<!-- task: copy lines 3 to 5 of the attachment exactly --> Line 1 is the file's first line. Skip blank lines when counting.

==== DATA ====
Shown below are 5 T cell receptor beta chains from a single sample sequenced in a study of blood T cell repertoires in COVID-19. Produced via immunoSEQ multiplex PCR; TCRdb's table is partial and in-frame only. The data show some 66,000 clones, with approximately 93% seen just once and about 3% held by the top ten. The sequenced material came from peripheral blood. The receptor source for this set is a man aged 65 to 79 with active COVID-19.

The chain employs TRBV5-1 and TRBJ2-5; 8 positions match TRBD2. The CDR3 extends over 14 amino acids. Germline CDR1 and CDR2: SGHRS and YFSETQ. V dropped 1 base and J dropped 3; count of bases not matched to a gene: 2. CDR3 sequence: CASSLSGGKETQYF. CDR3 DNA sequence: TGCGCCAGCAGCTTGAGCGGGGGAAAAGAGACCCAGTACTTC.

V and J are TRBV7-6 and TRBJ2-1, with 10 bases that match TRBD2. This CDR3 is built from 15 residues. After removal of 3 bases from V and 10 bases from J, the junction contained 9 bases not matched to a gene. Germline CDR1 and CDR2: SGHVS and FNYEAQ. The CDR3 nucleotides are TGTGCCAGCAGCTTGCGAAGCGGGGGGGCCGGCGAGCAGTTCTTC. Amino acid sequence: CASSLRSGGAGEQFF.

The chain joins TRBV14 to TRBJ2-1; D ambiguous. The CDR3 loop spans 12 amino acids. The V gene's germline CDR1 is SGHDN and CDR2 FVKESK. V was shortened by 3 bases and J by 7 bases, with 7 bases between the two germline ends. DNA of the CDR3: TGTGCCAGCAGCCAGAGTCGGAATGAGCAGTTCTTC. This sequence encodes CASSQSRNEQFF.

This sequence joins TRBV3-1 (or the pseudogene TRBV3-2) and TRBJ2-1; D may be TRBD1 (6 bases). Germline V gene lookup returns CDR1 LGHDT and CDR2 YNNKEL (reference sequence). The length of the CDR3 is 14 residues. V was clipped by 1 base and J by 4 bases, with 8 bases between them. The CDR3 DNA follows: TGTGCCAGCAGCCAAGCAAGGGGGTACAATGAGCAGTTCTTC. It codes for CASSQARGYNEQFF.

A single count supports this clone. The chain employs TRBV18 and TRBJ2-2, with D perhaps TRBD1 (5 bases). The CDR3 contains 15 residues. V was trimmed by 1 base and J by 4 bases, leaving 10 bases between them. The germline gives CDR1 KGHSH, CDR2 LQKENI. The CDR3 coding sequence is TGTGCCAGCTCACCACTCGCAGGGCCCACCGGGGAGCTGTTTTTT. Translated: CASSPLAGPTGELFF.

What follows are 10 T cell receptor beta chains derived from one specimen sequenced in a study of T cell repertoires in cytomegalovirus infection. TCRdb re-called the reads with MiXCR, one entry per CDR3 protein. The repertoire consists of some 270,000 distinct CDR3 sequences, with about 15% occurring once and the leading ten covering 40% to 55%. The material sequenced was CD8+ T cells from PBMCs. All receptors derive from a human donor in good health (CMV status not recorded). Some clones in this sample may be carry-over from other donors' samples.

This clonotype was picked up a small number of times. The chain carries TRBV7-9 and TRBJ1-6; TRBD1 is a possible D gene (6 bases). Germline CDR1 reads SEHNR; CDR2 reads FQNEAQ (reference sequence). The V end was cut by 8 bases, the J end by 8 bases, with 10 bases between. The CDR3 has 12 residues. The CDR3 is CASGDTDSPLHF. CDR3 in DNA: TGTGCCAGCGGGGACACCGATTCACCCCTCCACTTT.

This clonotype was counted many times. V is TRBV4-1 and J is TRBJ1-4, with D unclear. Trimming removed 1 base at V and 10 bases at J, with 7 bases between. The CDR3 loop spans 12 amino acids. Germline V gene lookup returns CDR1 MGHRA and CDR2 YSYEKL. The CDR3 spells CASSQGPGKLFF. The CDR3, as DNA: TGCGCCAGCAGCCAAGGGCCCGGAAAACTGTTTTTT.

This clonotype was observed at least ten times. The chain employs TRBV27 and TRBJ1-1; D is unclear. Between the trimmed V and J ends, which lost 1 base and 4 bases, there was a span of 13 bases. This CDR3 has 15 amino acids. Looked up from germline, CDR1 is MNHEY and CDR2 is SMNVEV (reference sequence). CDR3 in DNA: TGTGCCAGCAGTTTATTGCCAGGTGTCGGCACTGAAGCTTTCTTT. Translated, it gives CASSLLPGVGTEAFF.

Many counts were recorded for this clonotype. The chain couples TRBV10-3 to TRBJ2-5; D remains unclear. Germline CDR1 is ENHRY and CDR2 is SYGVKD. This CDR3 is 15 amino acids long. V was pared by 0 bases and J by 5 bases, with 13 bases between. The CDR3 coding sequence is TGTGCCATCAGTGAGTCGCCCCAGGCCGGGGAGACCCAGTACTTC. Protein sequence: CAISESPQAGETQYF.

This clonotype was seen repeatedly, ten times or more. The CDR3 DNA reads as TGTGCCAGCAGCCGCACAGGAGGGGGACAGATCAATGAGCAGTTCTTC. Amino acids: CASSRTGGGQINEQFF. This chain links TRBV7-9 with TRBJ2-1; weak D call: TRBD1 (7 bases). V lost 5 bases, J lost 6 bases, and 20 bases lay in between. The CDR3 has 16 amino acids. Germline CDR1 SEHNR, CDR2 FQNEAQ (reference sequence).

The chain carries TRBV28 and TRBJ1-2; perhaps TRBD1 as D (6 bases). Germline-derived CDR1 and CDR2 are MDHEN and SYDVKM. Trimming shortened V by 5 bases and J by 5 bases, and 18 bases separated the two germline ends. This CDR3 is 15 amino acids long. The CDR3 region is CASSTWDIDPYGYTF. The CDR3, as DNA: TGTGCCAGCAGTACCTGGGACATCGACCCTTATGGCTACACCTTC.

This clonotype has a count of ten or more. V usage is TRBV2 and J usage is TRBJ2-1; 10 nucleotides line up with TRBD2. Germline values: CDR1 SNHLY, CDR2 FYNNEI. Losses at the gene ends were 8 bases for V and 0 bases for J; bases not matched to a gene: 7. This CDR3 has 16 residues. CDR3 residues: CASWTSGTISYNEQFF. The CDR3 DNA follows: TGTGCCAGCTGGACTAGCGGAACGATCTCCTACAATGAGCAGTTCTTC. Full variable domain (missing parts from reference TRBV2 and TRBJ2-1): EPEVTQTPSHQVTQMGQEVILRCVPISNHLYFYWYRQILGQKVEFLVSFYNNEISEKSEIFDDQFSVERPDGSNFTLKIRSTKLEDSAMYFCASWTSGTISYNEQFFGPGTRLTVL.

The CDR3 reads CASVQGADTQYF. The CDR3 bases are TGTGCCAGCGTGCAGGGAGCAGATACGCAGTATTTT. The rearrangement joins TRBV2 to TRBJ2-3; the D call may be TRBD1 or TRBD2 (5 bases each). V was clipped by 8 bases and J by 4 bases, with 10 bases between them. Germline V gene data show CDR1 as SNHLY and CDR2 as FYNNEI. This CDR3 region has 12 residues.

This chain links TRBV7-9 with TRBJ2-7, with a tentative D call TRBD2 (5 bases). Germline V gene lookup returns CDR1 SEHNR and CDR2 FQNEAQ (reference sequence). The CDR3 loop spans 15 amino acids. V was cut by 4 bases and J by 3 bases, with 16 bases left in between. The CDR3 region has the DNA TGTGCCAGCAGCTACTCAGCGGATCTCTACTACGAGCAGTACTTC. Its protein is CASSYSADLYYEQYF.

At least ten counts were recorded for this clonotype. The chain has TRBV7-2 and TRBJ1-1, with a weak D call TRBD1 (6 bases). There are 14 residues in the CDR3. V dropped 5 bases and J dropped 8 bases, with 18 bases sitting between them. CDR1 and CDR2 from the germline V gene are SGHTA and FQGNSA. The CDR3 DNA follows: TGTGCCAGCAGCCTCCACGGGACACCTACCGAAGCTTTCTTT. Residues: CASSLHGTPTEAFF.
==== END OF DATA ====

V and J are TRBV7-6 and TRBJ2-1, with 10 bases that match TRBD2. This CDR3 is built from 15 residues. After removal of 3 bases from V and 10 bases from J, the junction contained 9 bases not matched to a gene. Germline CDR1 and CDR2: SGHVS and FNYEAQ. The CDR3 nucleotides are TGTGCCAGCAGCTTGCGAAGCGGGGGGGCCGGCGAGCAGTTCTTC. Amino acid sequence: CASSLRSGGAGEQFF.

The chain joins TRBV14 to TRBJ2-1; D ambiguous. The CDR3 loop spans 12 amino acids. The V gene's germline CDR1 is SGHDN and CDR2 FVKESK. V was shortened by 3 bases and J by 7 bases, with 7 bases between the two germline ends. DNA of the CDR3: TGTGCCAGCAGCCAGAGTCGGAATGAGCAGTTCTTC. This sequence encodes CASSQSRNEQFF.

This sequence joins TRBV3-1 (or the pseudogene TRBV3-2) and TRBJ2-1; D may be TRBD1 (6 bases). Germline V gene lookup returns CDR1 LGHDT and CDR2 YNNKEL (reference sequence). The length of the CDR3 is 14 residues. V was clipped by 1 base and J by 4 bases, with 8 bases between them. The CDR3 DNA follows: TGTGCCAGCAGCCAAGCAAGGGGGTACAATGAGCAGTTCTTC. It codes for CASSQARGYNEQFF.